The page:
Stopping Discrimination

Stopping Discrimination

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Why this petition matters

Started by deialeene delmendo


Discrimination strikes at the very heart of being human. It is harming someone’s rights simply because of who they are or what they believe. Discrimination is harmful and perpetuates inequality.

We all have the right to be treated equally, regardless of our race, ethnicity, nationality, class, caste, religion, belief, sex, gender, language, sexual orientation, gender identity, sex characteristics, age, health or other status. Yet all too often we hear heartbreaking stories of people who suffer cruelty simply for belonging to a “different” group from those in positions of privilege or power.

Discrimination occurs when a person is unable to enjoy his or her human rights or other legal rights on an equal basis with others because of an unjustified distinction made in policy, law or treatment. Amnesty International’s work is rooted in the principle of non-discrimination. Working with communities across the world, we challenge discriminatory laws and practices to ensure all people can enjoy their rights on an equal basis.



At the heart of all forms of discrimination is prejudice based on concepts of identity, and the need to identify with a certain group. This can lead to division, hatred and even the dehumanization of other people because they have a different identity.

In many parts of the world, the politics of blame and fear is on the rise. Intolerance, hatred and discrimination is causing an ever-widening rift in societies. The politics of fear is driving people apart as leaders peddle toxic rhetoric, blaming certain groups of people for social or economic problems.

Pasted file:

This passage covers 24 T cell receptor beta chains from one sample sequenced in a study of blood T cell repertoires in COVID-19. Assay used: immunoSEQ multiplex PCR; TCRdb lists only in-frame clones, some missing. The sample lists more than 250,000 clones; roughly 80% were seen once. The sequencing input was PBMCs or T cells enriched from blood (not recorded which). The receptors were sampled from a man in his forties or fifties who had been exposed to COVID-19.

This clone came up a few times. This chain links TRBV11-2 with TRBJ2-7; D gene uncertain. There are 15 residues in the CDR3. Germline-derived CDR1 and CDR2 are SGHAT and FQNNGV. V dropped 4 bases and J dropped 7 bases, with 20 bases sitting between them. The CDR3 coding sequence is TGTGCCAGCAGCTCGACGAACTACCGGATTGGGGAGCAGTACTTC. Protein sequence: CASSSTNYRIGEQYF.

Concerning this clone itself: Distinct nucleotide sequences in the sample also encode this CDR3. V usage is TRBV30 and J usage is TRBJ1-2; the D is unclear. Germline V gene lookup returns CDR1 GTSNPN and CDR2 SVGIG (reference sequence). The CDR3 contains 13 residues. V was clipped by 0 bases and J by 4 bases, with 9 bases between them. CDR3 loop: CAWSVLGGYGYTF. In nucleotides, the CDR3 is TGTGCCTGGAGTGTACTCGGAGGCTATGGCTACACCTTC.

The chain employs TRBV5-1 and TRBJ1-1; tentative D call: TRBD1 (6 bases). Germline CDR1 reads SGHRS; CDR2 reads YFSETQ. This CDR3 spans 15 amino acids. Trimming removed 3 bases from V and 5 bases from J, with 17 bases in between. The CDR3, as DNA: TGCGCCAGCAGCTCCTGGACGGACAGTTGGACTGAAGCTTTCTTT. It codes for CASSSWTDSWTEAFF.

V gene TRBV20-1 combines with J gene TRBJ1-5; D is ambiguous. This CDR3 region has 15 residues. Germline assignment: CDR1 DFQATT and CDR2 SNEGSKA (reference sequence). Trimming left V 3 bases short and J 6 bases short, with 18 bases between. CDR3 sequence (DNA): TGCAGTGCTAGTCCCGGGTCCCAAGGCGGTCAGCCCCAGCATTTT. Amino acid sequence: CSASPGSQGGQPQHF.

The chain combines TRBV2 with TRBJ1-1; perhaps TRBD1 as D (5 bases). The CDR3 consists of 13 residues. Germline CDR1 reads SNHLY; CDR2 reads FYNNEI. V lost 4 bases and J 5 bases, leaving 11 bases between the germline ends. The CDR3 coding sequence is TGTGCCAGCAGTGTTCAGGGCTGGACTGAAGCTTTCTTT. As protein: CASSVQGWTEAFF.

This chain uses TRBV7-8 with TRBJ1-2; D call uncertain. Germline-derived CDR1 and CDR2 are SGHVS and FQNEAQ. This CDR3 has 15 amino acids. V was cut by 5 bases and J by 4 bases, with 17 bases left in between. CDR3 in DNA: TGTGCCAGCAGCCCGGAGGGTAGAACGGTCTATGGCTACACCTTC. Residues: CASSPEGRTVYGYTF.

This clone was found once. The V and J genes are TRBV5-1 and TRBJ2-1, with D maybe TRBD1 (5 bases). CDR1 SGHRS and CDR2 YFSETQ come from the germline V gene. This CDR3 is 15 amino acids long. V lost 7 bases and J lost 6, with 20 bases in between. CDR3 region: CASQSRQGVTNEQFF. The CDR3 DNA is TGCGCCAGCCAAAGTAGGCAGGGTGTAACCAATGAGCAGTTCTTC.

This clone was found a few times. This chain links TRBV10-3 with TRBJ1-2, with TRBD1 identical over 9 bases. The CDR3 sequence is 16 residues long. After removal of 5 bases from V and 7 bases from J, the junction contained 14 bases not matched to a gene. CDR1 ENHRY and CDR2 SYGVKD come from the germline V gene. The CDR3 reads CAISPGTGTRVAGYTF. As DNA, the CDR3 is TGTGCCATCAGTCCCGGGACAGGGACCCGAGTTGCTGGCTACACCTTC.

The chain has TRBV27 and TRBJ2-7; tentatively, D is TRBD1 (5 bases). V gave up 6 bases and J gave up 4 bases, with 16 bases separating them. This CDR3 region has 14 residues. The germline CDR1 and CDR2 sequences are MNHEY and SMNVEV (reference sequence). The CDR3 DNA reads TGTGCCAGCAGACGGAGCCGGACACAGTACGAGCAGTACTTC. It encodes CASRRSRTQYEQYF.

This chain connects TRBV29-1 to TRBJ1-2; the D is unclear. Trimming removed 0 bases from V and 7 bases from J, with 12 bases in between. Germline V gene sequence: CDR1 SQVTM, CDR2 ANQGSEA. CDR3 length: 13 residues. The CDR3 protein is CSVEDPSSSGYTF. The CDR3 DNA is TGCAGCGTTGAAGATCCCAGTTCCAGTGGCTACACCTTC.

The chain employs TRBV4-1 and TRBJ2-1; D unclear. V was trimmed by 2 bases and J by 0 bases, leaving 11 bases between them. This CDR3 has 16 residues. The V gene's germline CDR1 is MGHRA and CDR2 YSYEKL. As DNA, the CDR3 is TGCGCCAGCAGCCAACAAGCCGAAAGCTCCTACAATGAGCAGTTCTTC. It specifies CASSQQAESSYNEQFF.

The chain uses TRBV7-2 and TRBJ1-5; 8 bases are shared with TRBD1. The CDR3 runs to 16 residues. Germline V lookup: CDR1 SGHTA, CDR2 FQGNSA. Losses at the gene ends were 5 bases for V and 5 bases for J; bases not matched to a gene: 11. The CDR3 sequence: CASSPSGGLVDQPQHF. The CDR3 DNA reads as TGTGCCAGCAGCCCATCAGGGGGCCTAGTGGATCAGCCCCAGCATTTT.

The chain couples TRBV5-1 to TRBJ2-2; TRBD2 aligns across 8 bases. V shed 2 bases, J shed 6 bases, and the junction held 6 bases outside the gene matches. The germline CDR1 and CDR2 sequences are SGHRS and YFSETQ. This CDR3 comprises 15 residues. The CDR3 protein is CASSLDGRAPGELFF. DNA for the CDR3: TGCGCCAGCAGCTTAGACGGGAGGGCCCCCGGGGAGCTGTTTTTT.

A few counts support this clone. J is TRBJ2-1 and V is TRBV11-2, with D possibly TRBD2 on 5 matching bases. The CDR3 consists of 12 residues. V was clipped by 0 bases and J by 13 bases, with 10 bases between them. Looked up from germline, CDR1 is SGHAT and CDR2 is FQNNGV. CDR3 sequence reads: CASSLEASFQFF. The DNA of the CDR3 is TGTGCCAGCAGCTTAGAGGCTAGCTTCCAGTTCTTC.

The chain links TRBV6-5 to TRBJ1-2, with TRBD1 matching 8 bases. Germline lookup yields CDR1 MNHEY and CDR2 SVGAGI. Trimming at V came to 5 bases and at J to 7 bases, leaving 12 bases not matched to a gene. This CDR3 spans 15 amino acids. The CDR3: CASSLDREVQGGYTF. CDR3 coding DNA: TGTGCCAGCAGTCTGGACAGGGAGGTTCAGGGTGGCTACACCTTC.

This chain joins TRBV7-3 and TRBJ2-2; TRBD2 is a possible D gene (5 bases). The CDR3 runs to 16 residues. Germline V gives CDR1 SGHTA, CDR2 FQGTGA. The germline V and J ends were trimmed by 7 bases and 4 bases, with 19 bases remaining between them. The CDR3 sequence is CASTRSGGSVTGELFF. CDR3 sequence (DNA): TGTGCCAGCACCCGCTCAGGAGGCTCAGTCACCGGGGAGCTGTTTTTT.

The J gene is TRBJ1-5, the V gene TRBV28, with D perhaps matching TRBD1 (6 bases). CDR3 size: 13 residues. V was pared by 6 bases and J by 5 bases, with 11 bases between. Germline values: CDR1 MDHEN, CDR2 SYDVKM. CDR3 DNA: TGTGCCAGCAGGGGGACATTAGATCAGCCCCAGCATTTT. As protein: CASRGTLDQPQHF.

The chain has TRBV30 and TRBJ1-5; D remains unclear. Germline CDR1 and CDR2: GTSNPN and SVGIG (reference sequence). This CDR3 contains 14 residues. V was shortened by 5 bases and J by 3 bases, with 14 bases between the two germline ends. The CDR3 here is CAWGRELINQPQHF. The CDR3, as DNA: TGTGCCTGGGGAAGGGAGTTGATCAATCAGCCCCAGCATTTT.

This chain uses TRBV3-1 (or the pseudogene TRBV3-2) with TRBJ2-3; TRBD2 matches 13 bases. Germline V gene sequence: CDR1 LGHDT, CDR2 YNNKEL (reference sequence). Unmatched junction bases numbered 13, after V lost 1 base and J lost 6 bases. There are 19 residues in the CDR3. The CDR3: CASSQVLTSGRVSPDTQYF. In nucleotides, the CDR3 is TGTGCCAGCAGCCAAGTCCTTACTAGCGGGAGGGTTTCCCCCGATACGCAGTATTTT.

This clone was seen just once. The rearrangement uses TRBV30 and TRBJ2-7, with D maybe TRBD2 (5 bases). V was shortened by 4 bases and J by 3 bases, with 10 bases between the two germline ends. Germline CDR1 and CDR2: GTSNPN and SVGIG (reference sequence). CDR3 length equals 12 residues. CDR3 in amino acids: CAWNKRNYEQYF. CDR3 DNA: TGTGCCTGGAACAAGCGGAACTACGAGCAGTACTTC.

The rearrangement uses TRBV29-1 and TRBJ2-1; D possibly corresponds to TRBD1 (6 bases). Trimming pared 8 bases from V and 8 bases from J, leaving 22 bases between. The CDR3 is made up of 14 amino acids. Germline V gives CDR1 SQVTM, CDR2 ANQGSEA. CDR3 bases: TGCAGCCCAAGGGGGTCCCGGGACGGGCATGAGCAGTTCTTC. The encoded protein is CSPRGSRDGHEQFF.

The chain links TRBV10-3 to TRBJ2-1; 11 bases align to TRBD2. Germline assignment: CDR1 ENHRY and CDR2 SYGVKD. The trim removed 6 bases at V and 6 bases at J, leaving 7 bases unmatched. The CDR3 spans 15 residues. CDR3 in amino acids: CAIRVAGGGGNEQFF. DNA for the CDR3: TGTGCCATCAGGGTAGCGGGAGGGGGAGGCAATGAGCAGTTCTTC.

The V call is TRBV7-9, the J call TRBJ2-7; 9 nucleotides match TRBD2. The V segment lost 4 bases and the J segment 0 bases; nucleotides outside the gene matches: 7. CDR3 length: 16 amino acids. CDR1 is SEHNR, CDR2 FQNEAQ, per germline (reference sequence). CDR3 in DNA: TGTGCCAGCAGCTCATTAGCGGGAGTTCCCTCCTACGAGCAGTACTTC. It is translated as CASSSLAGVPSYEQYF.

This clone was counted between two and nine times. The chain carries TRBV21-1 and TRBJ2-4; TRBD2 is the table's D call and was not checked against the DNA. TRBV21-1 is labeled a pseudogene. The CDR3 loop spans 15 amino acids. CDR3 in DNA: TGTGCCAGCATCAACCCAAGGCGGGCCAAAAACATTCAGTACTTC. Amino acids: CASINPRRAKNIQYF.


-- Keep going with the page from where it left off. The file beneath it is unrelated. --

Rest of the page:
Some governments try to reinforce their power and the status quo by openly justifying discrimination in the name of morality, religion or ideology. Discrimination can be cemented in national law, even when it breaks international law – for example, the criminalization of abortion which denies women, girls and pregnant people the health services only they need. Certain groups can even be viewed by the authorities as more likely to be criminal simply for who they are, such as being poor, indigenous or black. 


Dealing with discrimination

Finding healthy ways to deal with discrimination is important, for your physical health and your mental well-being.


Focus on your strengths. Focusing on your core values, beliefs and perceived strengths can motivate people to succeed, and may even buffer the negative effects of bias. Overcoming hardship can also make people more resilient and better able to face future challenges.


Seek support systems. One problem with discrimination is that people can internalize others’ negative beliefs, even when they’re false. You may start to believe you’re not good enough. But family and friends can remind you of your worth and help you reframe those faulty beliefs.

Family and friends can also help counteract the toll that microagressions and other examples of daily discrimination can take. In a world that regularly invalidates your experiences and feelings, members of your support network can reassure you that you’re not imagining those experiences of discrimination. Still, it’s sometimes painful to talk about discrimination. It can be helpful to ask friends and family how they handle such events.